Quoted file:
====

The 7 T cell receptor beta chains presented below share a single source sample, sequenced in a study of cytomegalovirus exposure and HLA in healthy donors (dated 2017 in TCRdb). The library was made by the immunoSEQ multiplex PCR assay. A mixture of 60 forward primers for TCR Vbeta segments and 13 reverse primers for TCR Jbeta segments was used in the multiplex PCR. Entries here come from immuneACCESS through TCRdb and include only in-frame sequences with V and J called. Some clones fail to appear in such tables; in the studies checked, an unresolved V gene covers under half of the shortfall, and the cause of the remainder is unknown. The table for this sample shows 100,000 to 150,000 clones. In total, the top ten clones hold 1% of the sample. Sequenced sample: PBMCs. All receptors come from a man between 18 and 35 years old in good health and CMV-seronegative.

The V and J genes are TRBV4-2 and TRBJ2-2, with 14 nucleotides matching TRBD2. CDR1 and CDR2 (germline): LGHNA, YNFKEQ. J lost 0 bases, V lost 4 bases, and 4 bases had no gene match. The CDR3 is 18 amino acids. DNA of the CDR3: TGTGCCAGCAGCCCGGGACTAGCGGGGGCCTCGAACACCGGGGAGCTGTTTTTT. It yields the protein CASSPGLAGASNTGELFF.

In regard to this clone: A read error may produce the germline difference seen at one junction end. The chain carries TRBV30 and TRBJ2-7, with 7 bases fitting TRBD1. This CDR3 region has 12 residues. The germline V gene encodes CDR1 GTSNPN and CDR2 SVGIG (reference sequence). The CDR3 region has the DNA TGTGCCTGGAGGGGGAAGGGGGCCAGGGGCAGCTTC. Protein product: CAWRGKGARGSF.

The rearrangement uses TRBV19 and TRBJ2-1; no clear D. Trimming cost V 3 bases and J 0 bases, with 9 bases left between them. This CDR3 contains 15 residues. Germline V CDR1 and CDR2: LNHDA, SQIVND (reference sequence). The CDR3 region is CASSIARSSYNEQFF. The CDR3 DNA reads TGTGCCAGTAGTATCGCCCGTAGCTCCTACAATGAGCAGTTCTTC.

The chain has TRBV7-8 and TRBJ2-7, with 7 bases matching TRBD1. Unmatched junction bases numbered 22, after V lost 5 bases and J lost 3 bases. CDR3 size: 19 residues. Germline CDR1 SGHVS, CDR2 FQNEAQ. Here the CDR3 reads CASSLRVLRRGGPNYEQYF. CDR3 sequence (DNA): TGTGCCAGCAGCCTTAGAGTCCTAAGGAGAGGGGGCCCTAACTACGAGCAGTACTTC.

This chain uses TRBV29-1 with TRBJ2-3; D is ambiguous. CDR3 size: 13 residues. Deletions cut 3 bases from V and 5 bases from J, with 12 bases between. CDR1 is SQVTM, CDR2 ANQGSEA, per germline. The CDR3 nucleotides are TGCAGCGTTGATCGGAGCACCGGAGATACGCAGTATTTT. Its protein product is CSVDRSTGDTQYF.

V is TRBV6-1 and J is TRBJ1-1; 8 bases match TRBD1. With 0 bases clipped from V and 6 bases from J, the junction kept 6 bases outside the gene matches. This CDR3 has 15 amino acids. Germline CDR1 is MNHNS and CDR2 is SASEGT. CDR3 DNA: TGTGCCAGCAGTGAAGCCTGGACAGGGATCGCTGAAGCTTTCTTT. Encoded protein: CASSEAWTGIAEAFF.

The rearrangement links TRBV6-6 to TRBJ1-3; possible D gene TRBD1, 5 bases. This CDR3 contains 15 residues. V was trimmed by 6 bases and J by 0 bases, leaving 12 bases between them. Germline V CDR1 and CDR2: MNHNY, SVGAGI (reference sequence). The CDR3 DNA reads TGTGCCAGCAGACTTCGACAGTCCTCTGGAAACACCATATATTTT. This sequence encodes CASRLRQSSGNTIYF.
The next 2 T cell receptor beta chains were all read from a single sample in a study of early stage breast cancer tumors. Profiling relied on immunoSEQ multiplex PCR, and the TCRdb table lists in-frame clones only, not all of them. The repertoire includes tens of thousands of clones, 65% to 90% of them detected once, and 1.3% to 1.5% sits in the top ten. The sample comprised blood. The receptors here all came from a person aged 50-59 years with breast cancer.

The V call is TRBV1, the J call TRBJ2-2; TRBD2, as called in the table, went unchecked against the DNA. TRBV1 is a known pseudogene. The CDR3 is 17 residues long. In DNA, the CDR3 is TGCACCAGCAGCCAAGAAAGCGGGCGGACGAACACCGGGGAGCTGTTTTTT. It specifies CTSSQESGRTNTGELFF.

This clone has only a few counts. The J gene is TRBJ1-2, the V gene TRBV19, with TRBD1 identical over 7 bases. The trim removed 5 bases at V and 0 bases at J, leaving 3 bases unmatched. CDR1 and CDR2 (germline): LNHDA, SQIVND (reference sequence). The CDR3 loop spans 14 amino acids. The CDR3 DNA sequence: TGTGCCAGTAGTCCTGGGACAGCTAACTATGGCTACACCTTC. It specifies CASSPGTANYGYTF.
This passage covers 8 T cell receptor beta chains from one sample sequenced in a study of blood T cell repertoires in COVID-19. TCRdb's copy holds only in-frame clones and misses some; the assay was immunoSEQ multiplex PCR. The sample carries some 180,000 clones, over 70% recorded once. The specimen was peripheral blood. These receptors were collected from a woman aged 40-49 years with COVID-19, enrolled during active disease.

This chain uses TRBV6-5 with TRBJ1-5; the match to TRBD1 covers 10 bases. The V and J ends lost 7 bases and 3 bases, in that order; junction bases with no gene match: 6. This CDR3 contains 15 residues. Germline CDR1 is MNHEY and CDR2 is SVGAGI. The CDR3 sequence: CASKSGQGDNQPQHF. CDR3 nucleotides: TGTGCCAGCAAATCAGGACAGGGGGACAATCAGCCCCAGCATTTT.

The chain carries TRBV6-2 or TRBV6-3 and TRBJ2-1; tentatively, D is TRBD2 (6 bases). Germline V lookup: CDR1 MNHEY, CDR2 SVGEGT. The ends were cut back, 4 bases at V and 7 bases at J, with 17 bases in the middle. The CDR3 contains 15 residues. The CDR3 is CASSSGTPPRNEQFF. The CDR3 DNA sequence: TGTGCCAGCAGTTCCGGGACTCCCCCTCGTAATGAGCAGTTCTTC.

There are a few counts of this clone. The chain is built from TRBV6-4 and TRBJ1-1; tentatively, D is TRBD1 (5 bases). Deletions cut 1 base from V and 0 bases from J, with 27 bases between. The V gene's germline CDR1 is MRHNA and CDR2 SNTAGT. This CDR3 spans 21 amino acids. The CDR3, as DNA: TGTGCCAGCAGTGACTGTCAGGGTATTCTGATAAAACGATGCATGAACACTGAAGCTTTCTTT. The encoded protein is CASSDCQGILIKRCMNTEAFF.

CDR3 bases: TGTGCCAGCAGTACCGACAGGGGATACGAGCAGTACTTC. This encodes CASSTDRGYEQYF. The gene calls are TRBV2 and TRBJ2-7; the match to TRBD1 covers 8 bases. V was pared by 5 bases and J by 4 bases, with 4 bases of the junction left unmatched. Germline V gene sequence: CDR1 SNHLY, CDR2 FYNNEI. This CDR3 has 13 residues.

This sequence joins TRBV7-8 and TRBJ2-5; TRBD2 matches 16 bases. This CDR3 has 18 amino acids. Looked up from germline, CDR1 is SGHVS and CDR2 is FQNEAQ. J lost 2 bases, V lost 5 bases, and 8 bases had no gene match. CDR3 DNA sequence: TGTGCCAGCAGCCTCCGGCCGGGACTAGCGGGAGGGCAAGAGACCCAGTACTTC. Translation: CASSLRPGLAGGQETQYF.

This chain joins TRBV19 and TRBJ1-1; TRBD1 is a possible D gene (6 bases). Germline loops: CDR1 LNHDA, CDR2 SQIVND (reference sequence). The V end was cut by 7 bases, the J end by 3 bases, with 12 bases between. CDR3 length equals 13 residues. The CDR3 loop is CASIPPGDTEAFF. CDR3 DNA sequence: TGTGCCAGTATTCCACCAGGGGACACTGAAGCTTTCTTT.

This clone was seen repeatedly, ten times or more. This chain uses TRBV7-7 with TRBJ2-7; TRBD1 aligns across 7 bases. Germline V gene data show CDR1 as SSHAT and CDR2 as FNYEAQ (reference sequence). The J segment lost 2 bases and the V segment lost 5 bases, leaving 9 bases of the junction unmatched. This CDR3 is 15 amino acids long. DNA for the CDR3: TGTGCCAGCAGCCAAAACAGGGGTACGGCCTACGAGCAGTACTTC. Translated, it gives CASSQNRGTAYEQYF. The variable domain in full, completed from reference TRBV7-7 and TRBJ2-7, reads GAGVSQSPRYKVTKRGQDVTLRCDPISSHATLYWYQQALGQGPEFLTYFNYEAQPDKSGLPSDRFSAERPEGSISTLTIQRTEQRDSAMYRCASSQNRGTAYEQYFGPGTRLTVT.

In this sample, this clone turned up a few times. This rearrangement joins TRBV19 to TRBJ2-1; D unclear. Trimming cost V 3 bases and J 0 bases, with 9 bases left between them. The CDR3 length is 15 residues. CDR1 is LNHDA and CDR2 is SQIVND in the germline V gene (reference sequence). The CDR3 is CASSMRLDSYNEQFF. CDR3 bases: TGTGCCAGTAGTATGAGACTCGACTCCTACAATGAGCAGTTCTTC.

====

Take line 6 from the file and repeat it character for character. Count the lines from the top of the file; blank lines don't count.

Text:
This chain uses TRBV29-1 with TRBJ2-3; D is ambiguous. CDR3 size: 13 residues. Deletions cut 3 bases from V and 5 bases from J, with 12 bases between. CDR1 is SQVTM, CDR2 ANQGSEA, per germline. The CDR3 nucleotides are TGCAGCGTTGATCGGAGCACCGGAGATACGCAGTATTTT. Its protein product is CSVDRSTGDTQYF.